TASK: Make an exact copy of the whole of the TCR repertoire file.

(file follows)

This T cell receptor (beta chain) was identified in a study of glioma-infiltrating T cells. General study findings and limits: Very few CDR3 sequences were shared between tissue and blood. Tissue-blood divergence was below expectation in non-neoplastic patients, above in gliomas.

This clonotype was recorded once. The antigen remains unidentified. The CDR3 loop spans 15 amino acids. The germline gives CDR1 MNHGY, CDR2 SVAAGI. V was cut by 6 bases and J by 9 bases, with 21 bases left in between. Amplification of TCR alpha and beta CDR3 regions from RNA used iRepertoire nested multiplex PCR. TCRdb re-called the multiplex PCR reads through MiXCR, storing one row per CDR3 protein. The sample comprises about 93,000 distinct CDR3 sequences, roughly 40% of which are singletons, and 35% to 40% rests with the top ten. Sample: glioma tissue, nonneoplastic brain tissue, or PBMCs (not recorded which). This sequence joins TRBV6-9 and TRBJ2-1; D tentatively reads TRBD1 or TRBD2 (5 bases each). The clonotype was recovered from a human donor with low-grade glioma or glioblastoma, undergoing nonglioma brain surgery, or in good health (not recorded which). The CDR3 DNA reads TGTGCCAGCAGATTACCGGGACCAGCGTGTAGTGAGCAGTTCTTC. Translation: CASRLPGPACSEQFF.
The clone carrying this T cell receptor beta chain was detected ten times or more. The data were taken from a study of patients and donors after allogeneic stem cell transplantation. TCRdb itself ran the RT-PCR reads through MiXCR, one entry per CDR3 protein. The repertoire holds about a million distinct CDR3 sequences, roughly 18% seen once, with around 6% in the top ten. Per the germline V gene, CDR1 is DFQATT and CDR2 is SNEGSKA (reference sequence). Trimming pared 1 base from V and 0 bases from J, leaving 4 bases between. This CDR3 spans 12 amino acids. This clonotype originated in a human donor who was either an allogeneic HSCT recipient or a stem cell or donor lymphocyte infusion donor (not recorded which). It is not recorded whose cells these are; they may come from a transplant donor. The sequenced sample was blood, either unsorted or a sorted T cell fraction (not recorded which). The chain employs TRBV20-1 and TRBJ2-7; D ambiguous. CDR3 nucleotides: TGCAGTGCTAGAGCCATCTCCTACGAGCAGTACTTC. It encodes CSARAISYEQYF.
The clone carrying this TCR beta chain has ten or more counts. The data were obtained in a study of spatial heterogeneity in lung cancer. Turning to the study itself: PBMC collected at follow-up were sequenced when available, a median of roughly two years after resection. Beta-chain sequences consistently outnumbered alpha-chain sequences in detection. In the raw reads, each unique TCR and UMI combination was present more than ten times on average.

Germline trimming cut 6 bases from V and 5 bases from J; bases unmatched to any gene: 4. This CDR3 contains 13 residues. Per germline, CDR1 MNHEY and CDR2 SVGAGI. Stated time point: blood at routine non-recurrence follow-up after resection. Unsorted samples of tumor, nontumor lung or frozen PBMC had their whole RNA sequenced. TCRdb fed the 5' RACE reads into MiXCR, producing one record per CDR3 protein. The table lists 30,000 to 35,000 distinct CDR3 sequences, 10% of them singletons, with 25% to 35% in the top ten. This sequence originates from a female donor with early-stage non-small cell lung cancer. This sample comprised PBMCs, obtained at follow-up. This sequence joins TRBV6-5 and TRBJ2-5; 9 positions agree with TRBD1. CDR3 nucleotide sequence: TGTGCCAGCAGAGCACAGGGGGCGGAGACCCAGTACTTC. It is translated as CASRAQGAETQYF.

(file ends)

This T cell receptor (beta chain) was identified in a study of glioma-infiltrating T cells. General study findings and limits: Very few CDR3 sequences were shared between tissue and blood. Tissue-blood divergence was below expectation in non-neoplastic patients, above in gliomas.

This clonotype was recorded once. The antigen remains unidentified. The CDR3 loop spans 15 amino acids. The germline gives CDR1 MNHGY, CDR2 SVAAGI. V was cut by 6 bases and J by 9 bases, with 21 bases left in between. Amplification of TCR alpha and beta CDR3 regions from RNA used iRepertoire nested multiplex PCR. TCRdb re-called the multiplex PCR reads through MiXCR, storing one row per CDR3 protein. The sample comprises about 93,000 distinct CDR3 sequences, roughly 40% of which are singletons, and 35% to 40% rests with the top ten. Sample: glioma tissue, nonneoplastic brain tissue, or PBMCs (not recorded which). This sequence joins TRBV6-9 and TRBJ2-1; D tentatively reads TRBD1 or TRBD2 (5 bases each). The clonotype was recovered from a human donor with low-grade glioma or glioblastoma, undergoing nonglioma brain surgery, or in good health (not recorded which). The CDR3 DNA reads TGTGCCAGCAGATTACCGGGACCAGCGTGTAGTGAGCAGTTCTTC. Translation: CASRLPGPACSEQFF.
The clone carrying this T cell receptor beta chain was detected ten times or more. The data were taken from a study of patients and donors after allogeneic stem cell transplantation. TCRdb itself ran the RT-PCR reads through MiXCR, one entry per CDR3 protein. The repertoire holds about a million distinct CDR3 sequences, roughly 18% seen once, with around 6% in the top ten. Per the germline V gene, CDR1 is DFQATT and CDR2 is SNEGSKA (reference sequence). Trimming pared 1 base from V and 0 bases from J, leaving 4 bases between. This CDR3 spans 12 amino acids. This clonotype originated in a human donor who was either an allogeneic HSCT recipient or a stem cell or donor lymphocyte infusion donor (not recorded which). It is not recorded whose cells these are; they may come from a transplant donor. The sequenced sample was blood, either unsorted or a sorted T cell fraction (not recorded which). The chain employs TRBV20-1 and TRBJ2-7; D ambiguous. CDR3 nucleotides: TGCAGTGCTAGAGCCATCTCCTACGAGCAGTACTTC. It encodes CSARAISYEQYF.
The clone carrying this TCR beta chain has ten or more counts. The data were obtained in a study of spatial heterogeneity in lung cancer. Turning to the study itself: PBMC collected at follow-up were sequenced when available, a median of roughly two years after resection. Beta-chain sequences consistently outnumbered alpha-chain sequences in detection. In the raw reads, each unique TCR and UMI combination was present more than ten times on average.

Germline trimming cut 6 bases from V and 5 bases from J; bases unmatched to any gene: 4. This CDR3 contains 13 residues. Per germline, CDR1 MNHEY and CDR2 SVGAGI. Stated time point: blood at routine non-recurrence follow-up after resection. Unsorted samples of tumor, nontumor lung or frozen PBMC had their whole RNA sequenced. TCRdb fed the 5' RACE reads into MiXCR, producing one record per CDR3 protein. The table lists 30,000 to 35,000 distinct CDR3 sequences, 10% of them singletons, with 25% to 35% in the top ten. This sequence originates from a female donor with early-stage non-small cell lung cancer. This sample comprised PBMCs, obtained at follow-up. This sequence joins TRBV6-5 and TRBJ2-5; 9 positions agree with TRBD1. CDR3 nucleotide sequence: TGTGCCAGCAGAGCACAGGGGGCGGAGACCCAGTACTTC. It is translated as CASRAQGAETQYF.